Restless Legs Syndrome (RLS) is a movement disorder that involves an intense urge to move your legs close to bedtime. Symptoms vary and can be hard to describe but many people complain of aching sensations in their legs but the pain is different than a muscle cramp. The sensation usually involves the calf muscles in your legs and is often noticed more when sitting or lying still. Some people find relief by stretching or walking around the room. The sensations can migrate to your arms and other parts of your body. RLS often results in poor sleep quality and makes if difficulty to sit still for long periods of time. Fragmented sleep patters due to RLS can lead to anxiety and depression.

Many people who suffer from RLS also have Periodic Limb Movements of Sleep or PLMS. These movements during sleep can be described as leg jerks or kicks and can occur hundreds of times throughout the night. PLMS can be frequent or occur in clusters and may also occur in the arms. Usually you are unaware of PLMS and do not have control over them. Often, it is your bed partner who notices this disorder. PLMS can also contribute to poor sleep quality. Brief awakenings from sleep or “microarousals” can occur making your sleep architecture very fragmented. As a result, people may feel unrefreshed or complain of excessive daytime sleepiness.

What causes RLS/PLMS?

Researchers believe deficiencies in the neurotransmitter dopamine may play a role in this disorder. The following conditions may also be associated with a cause: Low iron levels, Circulatory problems in your legs, Neuropathy in the spine or legs, muscle disorders, kidney problems, alcoholism, vitamin and mineral deficiencies.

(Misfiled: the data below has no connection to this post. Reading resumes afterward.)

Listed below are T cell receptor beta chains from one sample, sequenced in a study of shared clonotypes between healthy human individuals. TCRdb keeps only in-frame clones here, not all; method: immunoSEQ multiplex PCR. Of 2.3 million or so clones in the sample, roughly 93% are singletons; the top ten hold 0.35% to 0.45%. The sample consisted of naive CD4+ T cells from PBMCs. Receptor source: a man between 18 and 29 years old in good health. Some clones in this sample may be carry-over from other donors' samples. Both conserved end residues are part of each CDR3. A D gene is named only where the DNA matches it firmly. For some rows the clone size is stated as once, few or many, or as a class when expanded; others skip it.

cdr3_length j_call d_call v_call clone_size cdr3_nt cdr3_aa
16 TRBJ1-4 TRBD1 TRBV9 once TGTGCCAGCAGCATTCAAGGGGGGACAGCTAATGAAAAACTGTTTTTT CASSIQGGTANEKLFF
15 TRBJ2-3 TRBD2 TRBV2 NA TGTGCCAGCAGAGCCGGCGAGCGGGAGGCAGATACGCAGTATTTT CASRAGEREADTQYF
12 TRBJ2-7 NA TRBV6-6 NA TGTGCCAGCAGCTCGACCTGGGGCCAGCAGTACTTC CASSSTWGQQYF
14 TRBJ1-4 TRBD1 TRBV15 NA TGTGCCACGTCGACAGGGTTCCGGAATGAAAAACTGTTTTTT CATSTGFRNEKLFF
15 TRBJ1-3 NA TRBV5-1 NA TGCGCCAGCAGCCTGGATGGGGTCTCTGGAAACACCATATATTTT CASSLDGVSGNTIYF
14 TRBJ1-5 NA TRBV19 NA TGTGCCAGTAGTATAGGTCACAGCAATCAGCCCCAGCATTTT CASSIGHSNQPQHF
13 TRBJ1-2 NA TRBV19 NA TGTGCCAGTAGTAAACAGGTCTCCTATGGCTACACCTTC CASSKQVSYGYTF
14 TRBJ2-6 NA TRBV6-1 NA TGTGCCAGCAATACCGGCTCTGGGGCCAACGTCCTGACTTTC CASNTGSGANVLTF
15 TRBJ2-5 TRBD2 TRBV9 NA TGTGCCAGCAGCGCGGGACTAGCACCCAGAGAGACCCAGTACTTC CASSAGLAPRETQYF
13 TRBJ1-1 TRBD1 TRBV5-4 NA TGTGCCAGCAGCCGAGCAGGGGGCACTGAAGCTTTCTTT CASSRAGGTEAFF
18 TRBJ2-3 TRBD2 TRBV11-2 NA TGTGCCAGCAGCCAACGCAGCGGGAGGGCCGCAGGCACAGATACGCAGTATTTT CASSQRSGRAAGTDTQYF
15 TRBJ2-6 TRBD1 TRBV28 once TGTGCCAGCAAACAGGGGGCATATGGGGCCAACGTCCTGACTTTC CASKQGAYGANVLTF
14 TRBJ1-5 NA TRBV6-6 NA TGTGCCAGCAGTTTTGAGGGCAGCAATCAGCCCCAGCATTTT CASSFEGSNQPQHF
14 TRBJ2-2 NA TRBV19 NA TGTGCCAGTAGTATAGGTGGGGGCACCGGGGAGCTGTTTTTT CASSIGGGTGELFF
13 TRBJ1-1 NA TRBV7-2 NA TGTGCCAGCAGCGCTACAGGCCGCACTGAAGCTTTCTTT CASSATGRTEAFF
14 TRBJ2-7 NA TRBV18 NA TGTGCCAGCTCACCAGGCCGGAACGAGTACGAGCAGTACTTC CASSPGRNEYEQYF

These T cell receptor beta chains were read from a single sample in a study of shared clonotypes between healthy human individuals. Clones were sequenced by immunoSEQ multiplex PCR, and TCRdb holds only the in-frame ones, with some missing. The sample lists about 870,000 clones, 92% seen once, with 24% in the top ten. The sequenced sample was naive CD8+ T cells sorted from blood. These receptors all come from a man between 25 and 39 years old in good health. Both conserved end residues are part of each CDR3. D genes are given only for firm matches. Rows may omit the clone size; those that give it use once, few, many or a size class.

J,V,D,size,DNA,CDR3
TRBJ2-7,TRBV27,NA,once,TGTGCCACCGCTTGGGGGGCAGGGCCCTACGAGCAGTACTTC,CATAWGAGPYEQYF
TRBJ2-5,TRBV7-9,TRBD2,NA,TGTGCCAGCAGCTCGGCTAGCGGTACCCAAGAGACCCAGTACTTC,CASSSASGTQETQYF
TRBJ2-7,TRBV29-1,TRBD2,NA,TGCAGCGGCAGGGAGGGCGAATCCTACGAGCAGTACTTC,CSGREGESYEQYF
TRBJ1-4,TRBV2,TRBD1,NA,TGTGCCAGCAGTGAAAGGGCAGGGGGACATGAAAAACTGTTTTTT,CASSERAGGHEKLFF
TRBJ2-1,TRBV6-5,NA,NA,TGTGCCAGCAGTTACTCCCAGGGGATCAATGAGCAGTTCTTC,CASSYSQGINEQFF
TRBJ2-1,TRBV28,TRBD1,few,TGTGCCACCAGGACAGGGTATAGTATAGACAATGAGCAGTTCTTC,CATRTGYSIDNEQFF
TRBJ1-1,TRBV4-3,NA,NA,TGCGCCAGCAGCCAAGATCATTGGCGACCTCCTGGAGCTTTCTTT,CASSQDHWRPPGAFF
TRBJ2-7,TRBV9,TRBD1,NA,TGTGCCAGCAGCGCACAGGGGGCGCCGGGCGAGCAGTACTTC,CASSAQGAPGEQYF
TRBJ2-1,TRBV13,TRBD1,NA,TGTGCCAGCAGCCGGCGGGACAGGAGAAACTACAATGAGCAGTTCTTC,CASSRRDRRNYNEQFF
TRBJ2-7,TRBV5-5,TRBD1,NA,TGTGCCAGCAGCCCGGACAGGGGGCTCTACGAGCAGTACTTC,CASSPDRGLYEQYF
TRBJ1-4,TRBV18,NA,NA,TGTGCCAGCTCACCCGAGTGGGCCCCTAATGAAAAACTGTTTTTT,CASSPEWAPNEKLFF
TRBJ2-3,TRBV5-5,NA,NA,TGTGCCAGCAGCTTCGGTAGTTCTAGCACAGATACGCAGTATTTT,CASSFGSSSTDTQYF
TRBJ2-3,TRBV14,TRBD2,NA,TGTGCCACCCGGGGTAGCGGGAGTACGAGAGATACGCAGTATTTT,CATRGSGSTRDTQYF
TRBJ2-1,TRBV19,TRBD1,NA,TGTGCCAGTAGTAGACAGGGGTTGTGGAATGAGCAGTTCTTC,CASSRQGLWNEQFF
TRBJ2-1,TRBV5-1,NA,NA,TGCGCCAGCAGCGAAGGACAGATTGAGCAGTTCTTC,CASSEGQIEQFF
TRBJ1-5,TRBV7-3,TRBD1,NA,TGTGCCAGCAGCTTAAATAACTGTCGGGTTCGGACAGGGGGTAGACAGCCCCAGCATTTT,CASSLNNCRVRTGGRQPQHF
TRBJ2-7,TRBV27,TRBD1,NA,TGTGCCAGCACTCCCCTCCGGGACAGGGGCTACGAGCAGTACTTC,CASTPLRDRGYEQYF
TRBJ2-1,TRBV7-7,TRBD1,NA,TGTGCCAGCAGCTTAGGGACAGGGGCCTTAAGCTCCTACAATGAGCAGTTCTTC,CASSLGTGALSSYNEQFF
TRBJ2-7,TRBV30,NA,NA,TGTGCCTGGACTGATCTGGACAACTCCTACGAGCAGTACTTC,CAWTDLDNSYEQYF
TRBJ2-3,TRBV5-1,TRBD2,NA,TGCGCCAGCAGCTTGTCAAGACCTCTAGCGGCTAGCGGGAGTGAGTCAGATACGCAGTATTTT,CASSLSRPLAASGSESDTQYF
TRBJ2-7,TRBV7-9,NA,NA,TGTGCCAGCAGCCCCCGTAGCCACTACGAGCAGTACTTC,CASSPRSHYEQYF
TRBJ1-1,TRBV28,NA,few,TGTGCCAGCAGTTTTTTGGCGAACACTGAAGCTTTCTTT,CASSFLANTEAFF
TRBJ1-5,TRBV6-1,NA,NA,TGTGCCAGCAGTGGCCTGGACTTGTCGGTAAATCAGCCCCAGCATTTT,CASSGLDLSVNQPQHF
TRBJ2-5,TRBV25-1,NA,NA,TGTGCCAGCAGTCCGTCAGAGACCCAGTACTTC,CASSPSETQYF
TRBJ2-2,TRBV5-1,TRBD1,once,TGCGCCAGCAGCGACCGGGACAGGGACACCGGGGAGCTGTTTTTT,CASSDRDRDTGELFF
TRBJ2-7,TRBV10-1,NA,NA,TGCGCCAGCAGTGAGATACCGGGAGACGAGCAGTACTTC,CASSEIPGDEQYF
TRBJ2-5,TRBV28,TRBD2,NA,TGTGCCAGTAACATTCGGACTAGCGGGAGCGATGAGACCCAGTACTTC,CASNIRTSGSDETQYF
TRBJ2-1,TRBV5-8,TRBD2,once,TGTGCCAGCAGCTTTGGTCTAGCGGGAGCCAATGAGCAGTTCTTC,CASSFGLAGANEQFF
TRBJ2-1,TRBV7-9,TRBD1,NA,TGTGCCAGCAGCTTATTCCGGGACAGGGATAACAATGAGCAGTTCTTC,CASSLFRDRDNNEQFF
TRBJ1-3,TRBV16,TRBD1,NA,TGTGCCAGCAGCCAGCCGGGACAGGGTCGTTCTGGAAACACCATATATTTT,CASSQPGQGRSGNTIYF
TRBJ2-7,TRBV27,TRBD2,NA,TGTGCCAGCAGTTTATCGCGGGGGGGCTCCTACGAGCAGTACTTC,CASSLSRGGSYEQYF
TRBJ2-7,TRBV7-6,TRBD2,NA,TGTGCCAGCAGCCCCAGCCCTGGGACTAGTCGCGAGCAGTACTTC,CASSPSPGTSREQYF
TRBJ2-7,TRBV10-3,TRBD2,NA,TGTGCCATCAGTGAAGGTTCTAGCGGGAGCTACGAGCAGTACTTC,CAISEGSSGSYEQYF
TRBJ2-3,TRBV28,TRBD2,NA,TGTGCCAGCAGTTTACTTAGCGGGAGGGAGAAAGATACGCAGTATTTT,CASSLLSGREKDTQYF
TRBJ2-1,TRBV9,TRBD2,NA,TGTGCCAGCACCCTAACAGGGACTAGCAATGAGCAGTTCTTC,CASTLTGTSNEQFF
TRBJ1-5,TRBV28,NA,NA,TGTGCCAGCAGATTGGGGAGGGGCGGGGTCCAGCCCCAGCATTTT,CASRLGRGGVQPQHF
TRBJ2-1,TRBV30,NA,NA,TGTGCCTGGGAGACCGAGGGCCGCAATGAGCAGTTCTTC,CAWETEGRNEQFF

How is RLS/PLMS Diagnosed?

Diagnosis may require visiting with a sleep disorder specialist or neurologist. Blood work and overnight sleep studies are typically involved in making a diagnosis. Having these common symptoms can indicate that you have RLS:

  • Intense urge to move your legs
  • Aching or crawling sensations in your legs
  • Symptoms are worse when sitting or lying down
  • Leg movement relieves symptoms
  • Symptoms are worse in the evening or close to bedtime

How is RLS/PLMS Treated?

The first step involves ruling out any underlying cause such as iron deficiency, diabetes or arthritis. Medications can be an effective means of treatment once the condition has been detected. Other home remedies such as hot baths, massage, heat, ice, pain relievers, and exercise can help alleviate the symptoms. Your physician will help you determine what the best treatment options are for you.